I guess I've drifted into "survival mode". It's the moment-to-moment careful distribution of time and energy to my top 10 priorities in life while everything else gets put on pause. Our family is going through some pretty major shifts right now. There are a lot of unknowns about Kurt's job (he's got one, just thinking about a change), where to live, where the kids will go to school, financial stuff, health stuff, kids stuff - the whole nine. Most of these changes are positive and exciting, but still unknown. I know that God has some pretty major things lined up for us in the next year, and I'm finding myself anxious to see how the end reads.
Last weekend, I went camping with my son, Alex, for Scouts. He's a Weebelo, which is the transition between the Cub Scouts and the Boy Scouts. All of the Weebelos in the district went down to Camp Wakonda to spend time with a "brother" Boy Scout troop and learn the ropes from the older kids. It's like a mini college recruitment. Kurt had camped the weekend before and had some obligations on Saturday, so I decided to go with Alex. We packed up the bare essentials - sleeping bag, change of clothes, tent, flashlight, lantern, bug spray, and water and took off. We honestly didn't bring much else. The Scouts are all about doing it au naturale.
Alex and I set up camp just fine, and he played night tag with the kids while I sat with some of the other parents and talked. We had a cracker barrel and laid ground rules and it was TAPS at 10:30. As diva as I can be, I really like sleeping outdoors. The tent walls were thin enough that I could see the full moon like a far away glow inching across the tent ceiling. It was about 65 degrees on a perfect late summer night. The cicadas and crickets were a racket, but somehow it all lulled me to sleep.
About 1:30 am, I woke up to what sounded like a car wash. A storm had blown in and rain was pelting the tent. I flicked on our lantern and took a look around the tent, fully expecting to see a half inch of standing water. Thankfully, we were mostly dry. I inspected the gear and made sure nothing was touching the sides of the tent that could leech water in. Finally, I laid back down and listened to the pouring rain. The wind started to pick up and blow our roof-flap around. The sides of the tent started to shake, and thunder crashed overhead. My heart pounded. I felt as vulnerable as if I'd been standing under a hand-held umbrella.
Around 3:00 am, I gave up on sleeping and started thinking about a strategy. The storm showed no sign of letting up, and I couldn't get a signal on my phone to check the weather. Our camp site was a good 200 yard walk from the car. There was no way I was going to be able to salvage myself, Alex, and our gear in the downpour. Ultimately, I decided that the best thing we could do - the only thing we could do - was stay in the tent and wait it out.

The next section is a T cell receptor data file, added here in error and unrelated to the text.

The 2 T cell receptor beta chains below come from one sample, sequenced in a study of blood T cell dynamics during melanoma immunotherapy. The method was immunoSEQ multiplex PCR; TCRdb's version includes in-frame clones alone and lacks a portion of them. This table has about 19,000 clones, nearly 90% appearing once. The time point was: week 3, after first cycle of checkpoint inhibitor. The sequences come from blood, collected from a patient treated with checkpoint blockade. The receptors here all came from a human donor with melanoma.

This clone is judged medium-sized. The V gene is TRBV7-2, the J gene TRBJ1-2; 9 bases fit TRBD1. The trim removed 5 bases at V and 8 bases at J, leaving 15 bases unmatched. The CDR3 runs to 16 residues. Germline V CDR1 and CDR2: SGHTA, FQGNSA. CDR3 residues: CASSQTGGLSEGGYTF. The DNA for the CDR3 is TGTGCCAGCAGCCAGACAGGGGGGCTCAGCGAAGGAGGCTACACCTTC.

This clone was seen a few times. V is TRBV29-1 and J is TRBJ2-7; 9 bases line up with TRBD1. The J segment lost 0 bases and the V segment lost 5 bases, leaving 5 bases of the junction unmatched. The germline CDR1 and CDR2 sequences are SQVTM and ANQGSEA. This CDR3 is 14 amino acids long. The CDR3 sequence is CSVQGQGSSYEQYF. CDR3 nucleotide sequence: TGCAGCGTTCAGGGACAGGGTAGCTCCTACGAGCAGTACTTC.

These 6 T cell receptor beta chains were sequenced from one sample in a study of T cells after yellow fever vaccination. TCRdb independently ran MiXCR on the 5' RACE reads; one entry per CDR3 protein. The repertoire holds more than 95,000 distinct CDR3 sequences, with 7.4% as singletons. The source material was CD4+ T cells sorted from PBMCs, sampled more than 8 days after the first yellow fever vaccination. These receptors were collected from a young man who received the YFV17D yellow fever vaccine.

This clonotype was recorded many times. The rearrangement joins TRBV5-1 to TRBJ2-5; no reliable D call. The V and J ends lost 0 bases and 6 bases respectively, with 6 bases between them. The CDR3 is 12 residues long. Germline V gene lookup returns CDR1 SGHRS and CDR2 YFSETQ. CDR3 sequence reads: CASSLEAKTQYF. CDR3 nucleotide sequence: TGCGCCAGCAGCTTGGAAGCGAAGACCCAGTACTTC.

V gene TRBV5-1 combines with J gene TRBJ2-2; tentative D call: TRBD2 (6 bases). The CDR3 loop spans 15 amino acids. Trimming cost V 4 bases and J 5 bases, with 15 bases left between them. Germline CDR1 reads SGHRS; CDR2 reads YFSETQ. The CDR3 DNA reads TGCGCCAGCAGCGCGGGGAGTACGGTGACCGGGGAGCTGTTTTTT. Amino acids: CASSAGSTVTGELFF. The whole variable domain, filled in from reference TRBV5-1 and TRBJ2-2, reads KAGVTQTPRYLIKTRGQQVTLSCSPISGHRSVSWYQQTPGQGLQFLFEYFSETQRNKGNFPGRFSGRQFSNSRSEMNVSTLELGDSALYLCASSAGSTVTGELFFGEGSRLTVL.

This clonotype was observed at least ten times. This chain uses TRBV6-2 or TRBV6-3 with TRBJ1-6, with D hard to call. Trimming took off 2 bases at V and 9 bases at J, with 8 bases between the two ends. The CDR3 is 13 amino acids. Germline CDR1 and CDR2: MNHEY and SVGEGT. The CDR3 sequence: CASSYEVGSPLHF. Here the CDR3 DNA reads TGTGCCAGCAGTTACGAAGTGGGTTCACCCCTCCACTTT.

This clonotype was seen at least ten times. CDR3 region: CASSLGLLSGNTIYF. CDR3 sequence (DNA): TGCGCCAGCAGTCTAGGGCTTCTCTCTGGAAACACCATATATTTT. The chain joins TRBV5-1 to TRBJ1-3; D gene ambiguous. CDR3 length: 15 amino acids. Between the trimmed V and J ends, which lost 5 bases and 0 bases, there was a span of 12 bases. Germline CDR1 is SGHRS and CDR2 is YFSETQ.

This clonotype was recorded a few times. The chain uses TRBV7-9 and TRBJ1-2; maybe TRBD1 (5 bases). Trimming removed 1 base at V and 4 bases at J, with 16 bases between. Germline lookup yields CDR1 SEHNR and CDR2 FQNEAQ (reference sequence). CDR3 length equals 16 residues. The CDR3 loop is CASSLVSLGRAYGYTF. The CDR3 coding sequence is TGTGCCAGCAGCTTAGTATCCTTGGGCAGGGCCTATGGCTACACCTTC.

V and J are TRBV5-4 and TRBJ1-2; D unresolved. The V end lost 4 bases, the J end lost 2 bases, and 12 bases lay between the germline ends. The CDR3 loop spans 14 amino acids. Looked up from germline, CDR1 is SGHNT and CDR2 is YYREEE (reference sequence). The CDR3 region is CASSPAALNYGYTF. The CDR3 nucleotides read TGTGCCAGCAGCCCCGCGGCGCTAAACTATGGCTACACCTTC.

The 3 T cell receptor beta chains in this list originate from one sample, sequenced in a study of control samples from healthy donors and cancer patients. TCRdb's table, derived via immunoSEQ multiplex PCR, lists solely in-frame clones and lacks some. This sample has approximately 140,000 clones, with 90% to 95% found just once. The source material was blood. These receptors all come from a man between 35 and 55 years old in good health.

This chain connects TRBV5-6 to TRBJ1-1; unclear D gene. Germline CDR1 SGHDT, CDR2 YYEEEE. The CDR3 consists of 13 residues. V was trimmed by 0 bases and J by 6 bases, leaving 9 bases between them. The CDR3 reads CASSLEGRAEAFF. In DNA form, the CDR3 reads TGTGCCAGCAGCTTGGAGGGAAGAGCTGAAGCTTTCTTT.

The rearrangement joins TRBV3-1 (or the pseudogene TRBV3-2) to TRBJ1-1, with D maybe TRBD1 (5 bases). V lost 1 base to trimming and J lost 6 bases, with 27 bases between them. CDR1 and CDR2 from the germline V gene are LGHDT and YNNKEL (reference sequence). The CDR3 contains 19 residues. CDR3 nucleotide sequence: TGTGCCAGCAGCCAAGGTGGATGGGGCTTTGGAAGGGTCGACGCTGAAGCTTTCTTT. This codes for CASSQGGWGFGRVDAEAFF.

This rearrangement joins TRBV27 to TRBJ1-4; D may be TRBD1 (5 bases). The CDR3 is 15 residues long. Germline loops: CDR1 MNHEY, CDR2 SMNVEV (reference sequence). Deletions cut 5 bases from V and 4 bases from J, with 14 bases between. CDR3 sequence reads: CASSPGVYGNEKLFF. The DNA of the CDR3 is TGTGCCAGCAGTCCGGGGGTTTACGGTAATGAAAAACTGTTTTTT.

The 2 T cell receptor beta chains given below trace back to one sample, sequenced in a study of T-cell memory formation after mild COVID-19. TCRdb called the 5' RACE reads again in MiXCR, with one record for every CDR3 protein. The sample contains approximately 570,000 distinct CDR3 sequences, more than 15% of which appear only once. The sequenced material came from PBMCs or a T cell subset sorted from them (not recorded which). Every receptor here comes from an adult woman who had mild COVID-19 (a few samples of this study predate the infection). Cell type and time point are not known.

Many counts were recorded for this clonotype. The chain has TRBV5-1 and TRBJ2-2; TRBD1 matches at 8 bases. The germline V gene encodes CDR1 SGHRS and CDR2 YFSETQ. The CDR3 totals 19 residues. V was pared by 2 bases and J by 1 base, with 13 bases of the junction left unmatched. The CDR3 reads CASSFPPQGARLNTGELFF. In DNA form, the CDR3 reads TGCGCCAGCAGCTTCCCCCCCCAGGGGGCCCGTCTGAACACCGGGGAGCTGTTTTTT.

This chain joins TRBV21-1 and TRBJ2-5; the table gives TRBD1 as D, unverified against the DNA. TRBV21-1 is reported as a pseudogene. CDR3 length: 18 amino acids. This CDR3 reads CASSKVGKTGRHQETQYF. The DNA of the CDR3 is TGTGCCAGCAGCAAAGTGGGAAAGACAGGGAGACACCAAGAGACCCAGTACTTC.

I found myself lying there waiting for the tent to collapse in on us. I played out a dozen scenarios of what it would be like to find myself under a mess of sopping wet tent material. Would we even be able to breathe or find our way out? I hadn't brought a knife. I only had a couple of emergency ponchos that were like plastic bags with holes in them. My heart pounded away and my eyes strained against the dark, searching for any sign of tent failure.
Although I had been praying the whole time, in those dark hours before dawn, I prayed in earnest. My prayers weren't elaborate or inspired. They were more like a bunch of random pleas and some mild irritation at our misfortune.
Finally, God got through to me. I thought about all of the unknowns in life right now. I thought about the scary changes and the unforeseeable future. And I thought about how, although I was depending on God to keep me safe and dry, I was mostly just lying awake waiting for everything to collapse in on me. I had to smile at how often I do that. How often do I relegate God's protective, divine, and sovereign power to the protection of a tent in a thunderstorm?
God never promised there wouldn't be rain, but He did promise to be our shelter in the storm. And God's shelter is no flimsy tent. It is, comparatively, a five-star penthouse suite in an above-ground fall out shelter in a castle. Even in my own home, I don't fear a thunderstorm.
We lend our faith to things every day. I trust a plywood, glass, tar paper, and shingled house to protect my family during a storm. Why can I not trust God, creator of the universe, with my uncertain future?
We made it through the night dry for the most part. The rain lifted the next morning and quit completely by the afternoon. Of course, the Boy Scouts have a "Be Prepared" mindset and didn't cancel any of the planned activities. We did them in the mud and rain. I didn't mind the weather, though. Sure I was a little chilly and uncomfortable, but I was not afraid. I find that almost anything is endurable when fear is removed from the equation, because in the absence of fear is God's perfect, inexplicable peace. Learning to walk in that peace is one of the great lessons of my life.
Psalm 27:4-5 (NIV)
One thing I ask of the LORD,
this is what I seek:
that I may dwell in the house of the LORD
all the days of my life,
to gaze upon the beauty of the LORD
and to seek him in his temple.
For in the day of trouble
he will keep me safe in his dwelling;
he will hide me in the shelter of his tabernacle
and set me high upon a rock.